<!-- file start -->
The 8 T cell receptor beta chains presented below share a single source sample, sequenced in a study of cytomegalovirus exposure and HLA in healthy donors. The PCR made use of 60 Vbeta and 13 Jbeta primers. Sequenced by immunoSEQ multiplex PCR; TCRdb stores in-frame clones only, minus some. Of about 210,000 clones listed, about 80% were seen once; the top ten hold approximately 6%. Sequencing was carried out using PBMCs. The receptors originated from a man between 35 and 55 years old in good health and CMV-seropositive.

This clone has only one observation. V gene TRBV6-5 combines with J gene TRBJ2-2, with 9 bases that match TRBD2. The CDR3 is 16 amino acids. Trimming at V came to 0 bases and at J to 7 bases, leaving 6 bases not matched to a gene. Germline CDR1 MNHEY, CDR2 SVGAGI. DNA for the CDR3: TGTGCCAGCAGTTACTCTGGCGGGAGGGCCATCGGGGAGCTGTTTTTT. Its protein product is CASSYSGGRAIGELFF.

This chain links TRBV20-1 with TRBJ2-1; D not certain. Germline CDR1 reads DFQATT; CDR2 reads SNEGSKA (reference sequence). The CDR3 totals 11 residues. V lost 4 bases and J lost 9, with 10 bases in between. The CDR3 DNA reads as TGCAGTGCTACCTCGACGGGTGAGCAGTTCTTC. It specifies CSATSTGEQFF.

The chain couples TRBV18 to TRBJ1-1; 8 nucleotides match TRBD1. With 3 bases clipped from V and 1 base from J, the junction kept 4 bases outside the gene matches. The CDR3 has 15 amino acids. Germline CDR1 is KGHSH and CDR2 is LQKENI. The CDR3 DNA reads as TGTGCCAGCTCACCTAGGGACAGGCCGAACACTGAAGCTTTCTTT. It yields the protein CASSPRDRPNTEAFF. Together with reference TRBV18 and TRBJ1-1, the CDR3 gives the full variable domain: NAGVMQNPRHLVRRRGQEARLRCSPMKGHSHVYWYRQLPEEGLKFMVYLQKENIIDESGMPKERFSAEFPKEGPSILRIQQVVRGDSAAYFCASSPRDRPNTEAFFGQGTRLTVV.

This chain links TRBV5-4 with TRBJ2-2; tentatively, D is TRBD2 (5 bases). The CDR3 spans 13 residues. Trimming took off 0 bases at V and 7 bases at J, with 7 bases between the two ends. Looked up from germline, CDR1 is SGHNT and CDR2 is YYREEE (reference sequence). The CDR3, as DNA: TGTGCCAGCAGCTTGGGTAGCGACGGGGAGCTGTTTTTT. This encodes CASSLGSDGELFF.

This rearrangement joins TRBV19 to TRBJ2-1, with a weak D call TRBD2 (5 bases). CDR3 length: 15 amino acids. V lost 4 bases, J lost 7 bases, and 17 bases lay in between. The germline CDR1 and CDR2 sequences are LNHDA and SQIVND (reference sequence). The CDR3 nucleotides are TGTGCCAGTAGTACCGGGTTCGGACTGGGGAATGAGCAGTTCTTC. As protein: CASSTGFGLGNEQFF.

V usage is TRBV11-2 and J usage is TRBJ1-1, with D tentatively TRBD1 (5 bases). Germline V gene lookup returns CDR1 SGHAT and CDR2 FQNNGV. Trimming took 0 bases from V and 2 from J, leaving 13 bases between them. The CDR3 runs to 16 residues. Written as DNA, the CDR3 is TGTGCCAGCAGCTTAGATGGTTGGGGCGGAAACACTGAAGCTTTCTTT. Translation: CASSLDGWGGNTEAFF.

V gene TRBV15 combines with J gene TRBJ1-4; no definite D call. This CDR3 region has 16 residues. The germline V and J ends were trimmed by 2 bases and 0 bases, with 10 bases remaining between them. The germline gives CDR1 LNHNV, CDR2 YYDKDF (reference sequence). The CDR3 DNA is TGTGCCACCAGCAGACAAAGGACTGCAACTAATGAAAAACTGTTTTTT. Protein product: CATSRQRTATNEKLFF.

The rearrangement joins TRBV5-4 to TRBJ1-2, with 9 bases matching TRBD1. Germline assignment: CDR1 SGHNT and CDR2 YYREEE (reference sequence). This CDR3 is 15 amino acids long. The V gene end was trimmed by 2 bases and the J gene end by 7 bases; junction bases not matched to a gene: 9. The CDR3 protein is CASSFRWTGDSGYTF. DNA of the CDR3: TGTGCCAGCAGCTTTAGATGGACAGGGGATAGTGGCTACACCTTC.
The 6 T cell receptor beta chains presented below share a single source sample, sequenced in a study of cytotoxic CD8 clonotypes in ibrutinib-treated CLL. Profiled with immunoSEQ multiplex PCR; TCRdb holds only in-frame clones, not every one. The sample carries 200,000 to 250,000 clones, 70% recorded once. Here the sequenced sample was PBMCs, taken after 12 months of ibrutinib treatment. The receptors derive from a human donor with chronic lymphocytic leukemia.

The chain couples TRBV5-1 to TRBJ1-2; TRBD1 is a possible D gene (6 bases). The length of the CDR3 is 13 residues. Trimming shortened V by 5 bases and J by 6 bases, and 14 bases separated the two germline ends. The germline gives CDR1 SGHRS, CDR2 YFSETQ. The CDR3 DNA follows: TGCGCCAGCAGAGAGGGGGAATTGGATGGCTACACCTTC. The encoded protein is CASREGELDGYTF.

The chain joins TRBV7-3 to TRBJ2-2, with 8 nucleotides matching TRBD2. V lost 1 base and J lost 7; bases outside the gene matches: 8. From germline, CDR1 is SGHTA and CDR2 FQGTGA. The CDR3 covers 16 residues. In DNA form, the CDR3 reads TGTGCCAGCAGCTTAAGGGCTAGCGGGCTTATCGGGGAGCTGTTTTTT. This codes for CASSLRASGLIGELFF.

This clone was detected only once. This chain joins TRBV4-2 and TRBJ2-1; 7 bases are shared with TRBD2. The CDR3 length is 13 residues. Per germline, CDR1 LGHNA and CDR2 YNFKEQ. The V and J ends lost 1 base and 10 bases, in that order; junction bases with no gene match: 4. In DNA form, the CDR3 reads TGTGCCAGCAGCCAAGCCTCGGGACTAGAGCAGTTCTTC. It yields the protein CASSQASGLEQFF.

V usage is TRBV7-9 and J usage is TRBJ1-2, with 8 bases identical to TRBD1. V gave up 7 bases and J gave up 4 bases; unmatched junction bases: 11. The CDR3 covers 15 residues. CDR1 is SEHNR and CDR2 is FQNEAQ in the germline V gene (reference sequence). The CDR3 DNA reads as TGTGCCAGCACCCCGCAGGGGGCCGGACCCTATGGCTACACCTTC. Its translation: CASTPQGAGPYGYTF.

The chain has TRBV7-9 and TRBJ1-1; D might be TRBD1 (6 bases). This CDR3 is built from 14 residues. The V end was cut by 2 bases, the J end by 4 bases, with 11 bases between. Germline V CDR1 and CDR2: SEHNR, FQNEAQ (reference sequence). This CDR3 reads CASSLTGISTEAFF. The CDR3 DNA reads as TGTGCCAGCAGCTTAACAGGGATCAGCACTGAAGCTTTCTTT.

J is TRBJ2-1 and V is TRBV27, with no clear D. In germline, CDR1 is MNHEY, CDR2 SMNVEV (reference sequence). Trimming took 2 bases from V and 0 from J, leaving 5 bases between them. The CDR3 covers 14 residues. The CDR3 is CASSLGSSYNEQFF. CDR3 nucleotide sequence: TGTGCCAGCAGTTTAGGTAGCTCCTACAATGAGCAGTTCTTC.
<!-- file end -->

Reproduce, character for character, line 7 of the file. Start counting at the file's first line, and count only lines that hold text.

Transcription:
V usage is TRBV11-2 and J usage is TRBJ1-1, with D tentatively TRBD1 (5 bases). Germline V gene lookup returns CDR1 SGHAT and CDR2 FQNNGV. Trimming took 0 bases from V and 2 from J, leaving 13 bases between them. The CDR3 runs to 16 residues. Written as DNA, the CDR3 is TGTGCCAGCAGCTTAGATGGTTGGGGCGGAAACACTGAAGCTTTCTTT. Translation: CASSLDGWGGNTEAFF.